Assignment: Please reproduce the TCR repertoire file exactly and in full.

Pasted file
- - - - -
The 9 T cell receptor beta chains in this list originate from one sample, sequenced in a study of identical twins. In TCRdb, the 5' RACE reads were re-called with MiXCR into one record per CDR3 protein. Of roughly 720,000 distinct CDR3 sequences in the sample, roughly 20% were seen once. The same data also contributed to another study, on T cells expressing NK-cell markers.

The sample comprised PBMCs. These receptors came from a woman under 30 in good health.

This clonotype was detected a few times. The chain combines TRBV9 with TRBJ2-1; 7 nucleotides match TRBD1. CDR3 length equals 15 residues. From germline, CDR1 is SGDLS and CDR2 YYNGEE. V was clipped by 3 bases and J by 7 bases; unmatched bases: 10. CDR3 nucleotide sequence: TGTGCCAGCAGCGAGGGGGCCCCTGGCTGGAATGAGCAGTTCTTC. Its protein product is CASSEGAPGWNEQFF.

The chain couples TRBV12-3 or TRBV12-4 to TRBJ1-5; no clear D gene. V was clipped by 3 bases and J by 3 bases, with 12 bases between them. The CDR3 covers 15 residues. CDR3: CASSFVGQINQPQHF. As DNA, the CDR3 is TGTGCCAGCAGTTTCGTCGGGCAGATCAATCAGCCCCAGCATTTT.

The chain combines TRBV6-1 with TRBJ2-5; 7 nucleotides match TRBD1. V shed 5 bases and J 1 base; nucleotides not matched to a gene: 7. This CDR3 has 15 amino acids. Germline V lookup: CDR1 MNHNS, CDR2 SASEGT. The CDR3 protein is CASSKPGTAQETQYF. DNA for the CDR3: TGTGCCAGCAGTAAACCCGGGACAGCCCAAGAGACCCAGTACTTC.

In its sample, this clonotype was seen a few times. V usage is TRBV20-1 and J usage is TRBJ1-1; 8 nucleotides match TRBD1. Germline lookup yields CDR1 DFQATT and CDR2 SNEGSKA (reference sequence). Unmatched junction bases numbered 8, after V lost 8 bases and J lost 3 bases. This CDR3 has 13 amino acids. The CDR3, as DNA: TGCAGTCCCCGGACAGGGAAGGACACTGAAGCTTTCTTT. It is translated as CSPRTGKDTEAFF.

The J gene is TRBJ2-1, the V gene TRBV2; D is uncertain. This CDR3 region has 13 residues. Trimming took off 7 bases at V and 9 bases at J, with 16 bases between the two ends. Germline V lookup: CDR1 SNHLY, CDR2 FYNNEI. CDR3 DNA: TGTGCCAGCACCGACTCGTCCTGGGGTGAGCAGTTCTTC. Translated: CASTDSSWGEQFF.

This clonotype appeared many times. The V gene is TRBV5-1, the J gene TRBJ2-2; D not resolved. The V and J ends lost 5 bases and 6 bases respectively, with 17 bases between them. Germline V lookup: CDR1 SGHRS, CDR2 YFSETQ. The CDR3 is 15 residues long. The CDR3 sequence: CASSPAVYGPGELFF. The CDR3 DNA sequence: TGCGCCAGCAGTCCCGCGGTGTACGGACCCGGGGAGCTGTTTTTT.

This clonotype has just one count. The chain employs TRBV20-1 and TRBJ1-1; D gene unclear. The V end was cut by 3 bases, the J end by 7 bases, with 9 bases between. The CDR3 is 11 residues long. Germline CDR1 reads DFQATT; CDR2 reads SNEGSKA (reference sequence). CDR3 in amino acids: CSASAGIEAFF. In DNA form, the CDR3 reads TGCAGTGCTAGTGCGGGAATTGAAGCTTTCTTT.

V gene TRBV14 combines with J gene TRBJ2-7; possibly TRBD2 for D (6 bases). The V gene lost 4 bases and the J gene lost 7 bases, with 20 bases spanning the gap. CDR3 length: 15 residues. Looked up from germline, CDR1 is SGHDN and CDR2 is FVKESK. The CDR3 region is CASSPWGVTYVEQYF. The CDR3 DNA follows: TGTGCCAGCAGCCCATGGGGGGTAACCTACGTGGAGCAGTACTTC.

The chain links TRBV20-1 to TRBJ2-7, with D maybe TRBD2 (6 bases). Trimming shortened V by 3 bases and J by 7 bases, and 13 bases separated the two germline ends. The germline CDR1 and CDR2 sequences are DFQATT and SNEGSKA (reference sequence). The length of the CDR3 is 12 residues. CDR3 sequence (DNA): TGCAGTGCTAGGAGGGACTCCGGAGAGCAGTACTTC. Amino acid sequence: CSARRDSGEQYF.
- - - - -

The 9 T cell receptor beta chains in this list originate from one sample, sequenced in a study of identical twins. In TCRdb, the 5' RACE reads were re-called with MiXCR into one record per CDR3 protein. Of roughly 720,000 distinct CDR3 sequences in the sample, roughly 20% were seen once. The same data also contributed to another study, on T cells expressing NK-cell markers.

The sample comprised PBMCs. These receptors came from a woman under 30 in good health.

This clonotype was detected a few times. The chain combines TRBV9 with TRBJ2-1; 7 nucleotides match TRBD1. CDR3 length equals 15 residues. From germline, CDR1 is SGDLS and CDR2 YYNGEE. V was clipped by 3 bases and J by 7 bases; unmatched bases: 10. CDR3 nucleotide sequence: TGTGCCAGCAGCGAGGGGGCCCCTGGCTGGAATGAGCAGTTCTTC. Its protein product is CASSEGAPGWNEQFF.

The chain couples TRBV12-3 or TRBV12-4 to TRBJ1-5; no clear D gene. V was clipped by 3 bases and J by 3 bases, with 12 bases between them. The CDR3 covers 15 residues. CDR3: CASSFVGQINQPQHF. As DNA, the CDR3 is TGTGCCAGCAGTTTCGTCGGGCAGATCAATCAGCCCCAGCATTTT.

The chain combines TRBV6-1 with TRBJ2-5; 7 nucleotides match TRBD1. V shed 5 bases and J 1 base; nucleotides not matched to a gene: 7. This CDR3 has 15 amino acids. Germline V lookup: CDR1 MNHNS, CDR2 SASEGT. The CDR3 protein is CASSKPGTAQETQYF. DNA for the CDR3: TGTGCCAGCAGTAAACCCGGGACAGCCCAAGAGACCCAGTACTTC.

In its sample, this clonotype was seen a few times. V usage is TRBV20-1 and J usage is TRBJ1-1; 8 nucleotides match TRBD1. Germline lookup yields CDR1 DFQATT and CDR2 SNEGSKA (reference sequence). Unmatched junction bases numbered 8, after V lost 8 bases and J lost 3 bases. This CDR3 has 13 amino acids. The CDR3, as DNA: TGCAGTCCCCGGACAGGGAAGGACACTGAAGCTTTCTTT. It is translated as CSPRTGKDTEAFF.

The J gene is TRBJ2-1, the V gene TRBV2; D is uncertain. This CDR3 region has 13 residues. Trimming took off 7 bases at V and 9 bases at J, with 16 bases between the two ends. Germline V lookup: CDR1 SNHLY, CDR2 FYNNEI. CDR3 DNA: TGTGCCAGCACCGACTCGTCCTGGGGTGAGCAGTTCTTC. Translated: CASTDSSWGEQFF.

This clonotype appeared many times. The V gene is TRBV5-1, the J gene TRBJ2-2; D not resolved. The V and J ends lost 5 bases and 6 bases respectively, with 17 bases between them. Germline V lookup: CDR1 SGHRS, CDR2 YFSETQ. The CDR3 is 15 residues long. The CDR3 sequence: CASSPAVYGPGELFF. The CDR3 DNA sequence: TGCGCCAGCAGTCCCGCGGTGTACGGACCCGGGGAGCTGTTTTTT.

This clonotype has just one count. The chain employs TRBV20-1 and TRBJ1-1; D gene unclear. The V end was cut by 3 bases, the J end by 7 bases, with 9 bases between. The CDR3 is 11 residues long. Germline CDR1 reads DFQATT; CDR2 reads SNEGSKA (reference sequence). CDR3 in amino acids: CSASAGIEAFF. In DNA form, the CDR3 reads TGCAGTGCTAGTGCGGGAATTGAAGCTTTCTTT.

V gene TRBV14 combines with J gene TRBJ2-7; possibly TRBD2 for D (6 bases). The V gene lost 4 bases and the J gene lost 7 bases, with 20 bases spanning the gap. CDR3 length: 15 residues. Looked up from germline, CDR1 is SGHDN and CDR2 is FVKESK. The CDR3 region is CASSPWGVTYVEQYF. The CDR3 DNA follows: TGTGCCAGCAGCCCATGGGGGGTAACCTACGTGGAGCAGTACTTC.

The chain links TRBV20-1 to TRBJ2-7, with D maybe TRBD2 (6 bases). Trimming shortened V by 3 bases and J by 7 bases, and 13 bases separated the two germline ends. The germline CDR1 and CDR2 sequences are DFQATT and SNEGSKA (reference sequence). The length of the CDR3 is 12 residues. CDR3 sequence (DNA): TGCAGTGCTAGGAGGGACTCCGGAGAGCAGTACTTC. Amino acid sequence: CSARRDSGEQYF.